April 23, 2008
Provincial Government to Address Court Efficiencies Report with Funding and Legislation
The Honourable Jerome Kennedy, Minister of Justice and Attorney General, today released a report which provides recommendations aimed at streamlining the operations of the criminal justice system from the time of arrest to adjudication. In support of these recommendations, funding will be provided in Budget 2008, and amendments to the Provincial Court Act, 1991 and the Legal Aid Act will be tabled during the spring session of the House of Assembly.
"When I established this task force in late 2007, I asked its members to provide recommendations on how the processes of criminal justice in our province could be made more efficient, and thus, fair to all involved," said Minister Kennedy. "Delayed court proceedings lead to stress upon the victims of crime and the justice system. Those who have been victimized by crime, as well as the innocent, should not have to face prolonged distress. I am pleased with the recommendations of the task force which will help decrease the frequency of such situations and I assure its members and the public I will take all necessary steps to make the recommendations which fall within my authority a reality."
Recommendations cover much of the criminal process, such as decreasing the amount of time between arrest and appearance in court, timely release of information from the Crown Attorneys� Office, reduction of delays throughout the court process by all involved and improved case management at Provincial Court by adopting the Case Assignment and Retrieval System. The report states that the average length of a criminal proceeding is about one year but could be reduced to three or four months along with a reduction in remand time served by accused.
Budget 2008 will provide an additional $400,000 to the Legal Aid Commission to allow choice of counsel for those facing the charges of murder and manslaughter. "Legal Aid is a critical component of our justice system and those who avail of its services should be allowed counsel of their choice in these specific circumstances," said Minister Kennedy. "In recognition of this, our Government is increasing funding to Legal Aid and will also table the required legislative change to the Legal Aid Act. This initiative should prevent delay in court proceedings caused by repeated requests from accused individuals to change appointed counsel."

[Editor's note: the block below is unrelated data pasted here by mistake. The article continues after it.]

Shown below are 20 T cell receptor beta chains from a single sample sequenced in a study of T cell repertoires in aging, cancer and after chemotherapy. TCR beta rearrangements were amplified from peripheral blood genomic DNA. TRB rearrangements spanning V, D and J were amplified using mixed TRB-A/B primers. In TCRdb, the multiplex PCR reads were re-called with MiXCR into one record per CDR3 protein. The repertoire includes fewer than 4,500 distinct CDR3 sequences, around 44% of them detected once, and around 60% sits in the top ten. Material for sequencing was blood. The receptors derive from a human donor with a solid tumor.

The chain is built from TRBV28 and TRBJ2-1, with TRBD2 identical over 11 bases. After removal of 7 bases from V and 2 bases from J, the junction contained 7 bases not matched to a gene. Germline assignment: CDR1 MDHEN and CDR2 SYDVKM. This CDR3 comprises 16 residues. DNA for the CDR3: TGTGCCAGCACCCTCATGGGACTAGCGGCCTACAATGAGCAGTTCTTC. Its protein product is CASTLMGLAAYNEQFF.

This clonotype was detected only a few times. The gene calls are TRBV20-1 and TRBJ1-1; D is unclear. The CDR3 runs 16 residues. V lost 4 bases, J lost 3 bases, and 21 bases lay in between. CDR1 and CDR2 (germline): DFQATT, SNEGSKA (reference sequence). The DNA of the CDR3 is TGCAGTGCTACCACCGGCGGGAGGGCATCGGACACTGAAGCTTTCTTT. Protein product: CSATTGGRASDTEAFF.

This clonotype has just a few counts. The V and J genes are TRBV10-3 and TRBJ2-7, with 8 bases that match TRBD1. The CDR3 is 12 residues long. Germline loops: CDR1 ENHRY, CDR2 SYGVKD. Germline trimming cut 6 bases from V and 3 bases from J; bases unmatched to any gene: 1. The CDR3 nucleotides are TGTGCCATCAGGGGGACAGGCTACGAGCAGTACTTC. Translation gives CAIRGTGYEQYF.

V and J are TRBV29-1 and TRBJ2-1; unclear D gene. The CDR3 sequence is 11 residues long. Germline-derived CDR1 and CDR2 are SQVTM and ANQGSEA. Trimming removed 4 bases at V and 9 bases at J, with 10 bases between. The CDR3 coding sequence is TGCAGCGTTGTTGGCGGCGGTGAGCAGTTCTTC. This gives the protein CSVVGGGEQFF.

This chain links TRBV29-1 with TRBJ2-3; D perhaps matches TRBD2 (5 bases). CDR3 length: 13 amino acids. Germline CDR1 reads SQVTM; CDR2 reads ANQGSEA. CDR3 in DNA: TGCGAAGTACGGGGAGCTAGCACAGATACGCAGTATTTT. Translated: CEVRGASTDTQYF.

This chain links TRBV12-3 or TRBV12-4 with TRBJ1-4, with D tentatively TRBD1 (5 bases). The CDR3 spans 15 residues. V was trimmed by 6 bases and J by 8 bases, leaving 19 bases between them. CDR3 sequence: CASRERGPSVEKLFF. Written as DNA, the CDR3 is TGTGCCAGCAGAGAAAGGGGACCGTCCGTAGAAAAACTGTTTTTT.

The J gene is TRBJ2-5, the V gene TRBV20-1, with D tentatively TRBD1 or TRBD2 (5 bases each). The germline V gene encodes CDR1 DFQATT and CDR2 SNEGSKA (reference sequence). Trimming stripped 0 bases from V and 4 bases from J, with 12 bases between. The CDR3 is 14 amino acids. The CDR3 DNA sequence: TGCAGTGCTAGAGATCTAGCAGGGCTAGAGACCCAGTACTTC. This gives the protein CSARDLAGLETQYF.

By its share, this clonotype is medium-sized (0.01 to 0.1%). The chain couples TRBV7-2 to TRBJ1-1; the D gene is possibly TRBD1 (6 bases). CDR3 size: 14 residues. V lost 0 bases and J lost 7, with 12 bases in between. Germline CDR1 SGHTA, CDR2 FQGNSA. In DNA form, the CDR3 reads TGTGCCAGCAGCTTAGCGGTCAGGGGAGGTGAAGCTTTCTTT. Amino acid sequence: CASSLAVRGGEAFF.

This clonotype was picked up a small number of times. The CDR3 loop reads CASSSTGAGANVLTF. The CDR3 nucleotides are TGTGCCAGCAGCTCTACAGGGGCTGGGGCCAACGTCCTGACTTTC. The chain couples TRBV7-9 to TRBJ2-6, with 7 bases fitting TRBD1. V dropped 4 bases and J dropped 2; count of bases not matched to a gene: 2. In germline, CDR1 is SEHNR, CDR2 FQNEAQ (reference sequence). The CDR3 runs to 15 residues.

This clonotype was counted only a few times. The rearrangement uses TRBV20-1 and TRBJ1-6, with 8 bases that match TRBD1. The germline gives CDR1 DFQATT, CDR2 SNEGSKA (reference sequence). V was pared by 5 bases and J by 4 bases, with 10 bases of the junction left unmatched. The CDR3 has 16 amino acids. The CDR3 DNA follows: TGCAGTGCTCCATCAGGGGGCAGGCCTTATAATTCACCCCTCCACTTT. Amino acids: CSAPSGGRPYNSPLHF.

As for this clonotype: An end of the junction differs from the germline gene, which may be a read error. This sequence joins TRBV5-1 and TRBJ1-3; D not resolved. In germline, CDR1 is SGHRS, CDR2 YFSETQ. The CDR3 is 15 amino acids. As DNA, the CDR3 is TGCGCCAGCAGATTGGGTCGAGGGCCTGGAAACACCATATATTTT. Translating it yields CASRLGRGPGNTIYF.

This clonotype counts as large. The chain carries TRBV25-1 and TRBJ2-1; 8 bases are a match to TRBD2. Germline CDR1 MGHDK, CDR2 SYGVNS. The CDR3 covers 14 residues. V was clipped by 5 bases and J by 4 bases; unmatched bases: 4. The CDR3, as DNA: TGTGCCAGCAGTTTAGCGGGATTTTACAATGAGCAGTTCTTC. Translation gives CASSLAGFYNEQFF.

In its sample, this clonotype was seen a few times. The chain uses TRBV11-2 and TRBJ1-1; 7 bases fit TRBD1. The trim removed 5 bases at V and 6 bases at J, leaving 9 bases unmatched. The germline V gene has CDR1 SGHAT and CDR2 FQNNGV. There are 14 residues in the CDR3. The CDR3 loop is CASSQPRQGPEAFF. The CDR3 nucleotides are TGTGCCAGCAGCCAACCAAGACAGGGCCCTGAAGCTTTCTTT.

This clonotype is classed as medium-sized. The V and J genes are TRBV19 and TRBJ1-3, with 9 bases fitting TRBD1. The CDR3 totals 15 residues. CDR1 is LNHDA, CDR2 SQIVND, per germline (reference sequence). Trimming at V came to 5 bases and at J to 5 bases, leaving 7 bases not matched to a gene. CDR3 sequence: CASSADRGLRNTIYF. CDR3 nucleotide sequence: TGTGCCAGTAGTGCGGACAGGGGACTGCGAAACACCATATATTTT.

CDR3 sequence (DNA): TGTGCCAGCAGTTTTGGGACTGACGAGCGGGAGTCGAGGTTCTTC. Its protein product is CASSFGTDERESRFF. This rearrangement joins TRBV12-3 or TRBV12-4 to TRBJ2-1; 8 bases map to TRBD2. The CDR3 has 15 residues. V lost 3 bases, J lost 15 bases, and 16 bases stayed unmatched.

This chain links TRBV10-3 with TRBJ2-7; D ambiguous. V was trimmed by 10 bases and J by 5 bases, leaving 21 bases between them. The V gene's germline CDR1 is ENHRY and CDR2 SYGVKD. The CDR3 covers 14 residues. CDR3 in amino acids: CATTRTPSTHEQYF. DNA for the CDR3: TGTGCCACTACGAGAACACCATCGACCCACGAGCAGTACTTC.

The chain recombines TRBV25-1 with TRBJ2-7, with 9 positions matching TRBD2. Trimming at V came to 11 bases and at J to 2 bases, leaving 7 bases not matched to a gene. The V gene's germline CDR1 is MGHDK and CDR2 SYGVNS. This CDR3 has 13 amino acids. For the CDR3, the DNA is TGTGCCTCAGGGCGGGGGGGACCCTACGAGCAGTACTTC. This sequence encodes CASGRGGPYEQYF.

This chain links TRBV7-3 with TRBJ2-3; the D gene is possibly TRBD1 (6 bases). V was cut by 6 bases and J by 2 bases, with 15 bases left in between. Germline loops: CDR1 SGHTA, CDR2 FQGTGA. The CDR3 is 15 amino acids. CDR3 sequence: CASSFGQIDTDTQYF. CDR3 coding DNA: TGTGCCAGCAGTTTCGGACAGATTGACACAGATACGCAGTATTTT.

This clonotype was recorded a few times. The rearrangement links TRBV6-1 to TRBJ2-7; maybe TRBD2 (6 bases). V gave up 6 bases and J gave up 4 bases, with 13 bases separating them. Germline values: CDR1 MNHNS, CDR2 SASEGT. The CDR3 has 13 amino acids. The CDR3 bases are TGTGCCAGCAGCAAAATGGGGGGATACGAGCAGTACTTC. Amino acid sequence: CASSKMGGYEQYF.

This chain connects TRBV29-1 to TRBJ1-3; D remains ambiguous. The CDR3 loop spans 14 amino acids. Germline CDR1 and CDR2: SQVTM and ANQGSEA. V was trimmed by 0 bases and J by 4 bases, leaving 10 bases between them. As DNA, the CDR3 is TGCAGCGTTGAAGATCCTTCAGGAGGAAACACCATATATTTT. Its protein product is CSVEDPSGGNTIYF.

While the task force has made recommendations to improve operations of the Provincial Court, many initiatives have already been undertaken. Video conferencing is now being employed with increasing regularity as almost all courts in Newfoundland and Labrador have this technology. As a result of the Lamer Inquiry, significant changes have been made with respect to the processes of the Royal Newfoundland Constabulary (RNC) and the Crown Attorneys� Office for dealing with criminal matters. The RNC is currently moving forward with electronic disclosure while the Crown Attorneys� Office is restructuring so that paralegals and legal assistants prepare disclosure packages. Budget 2008 also includes funding for an intake officer for the Legal Aid Commission, a trial co-ordinator for Provincial Court, and a paralegal for the Crown Attorneys� Office, as recommended in the report, which will result in an annualized investment of $138,000.
Another recommendation of the report is the use of per diem judges. Sometimes, a case comes to resolution just prior to a scheduled court time and unused courtrooms result. In these situations, a per diem judge will be able to proceed in the vacant courtroom with another trial on the court docket. To support this recommendation Budget 2008 will include $177,100 to allow retired judges to act as per diem judges, when required, for Provincial Court in St. John�s. As well, an amendment to the Provincial Court Act, 1991 will be brought to the House of Assembly this session to allow for per diem judges in Newfoundland and Labrador. Having retired judges ready to proceed with other cases will ensure that vacant courtrooms are kept to a minimum and backlogs do not occur.
"Changes will not occur overnight, but I am confident that if all the parties involved work together the task force recommendations can be in place by the fall," said Minister Kennedy. "As stated in this report, �justice delayed is justice denied� therefore, we must do our utmost to assure the people of Newfoundland and Labrador the justice system operates as it should, with fairness and in a timely manner. I thank the members of the task force for their efforts on this matter. It is my belief their work will lead to an improved administration of justice for Newfoundland and Labrador."
The entire report is available at: www.gov.nl.ca/just/publications.htm
The members of the task force came from a cross section of the legal community and brought a breadth of experience, including:
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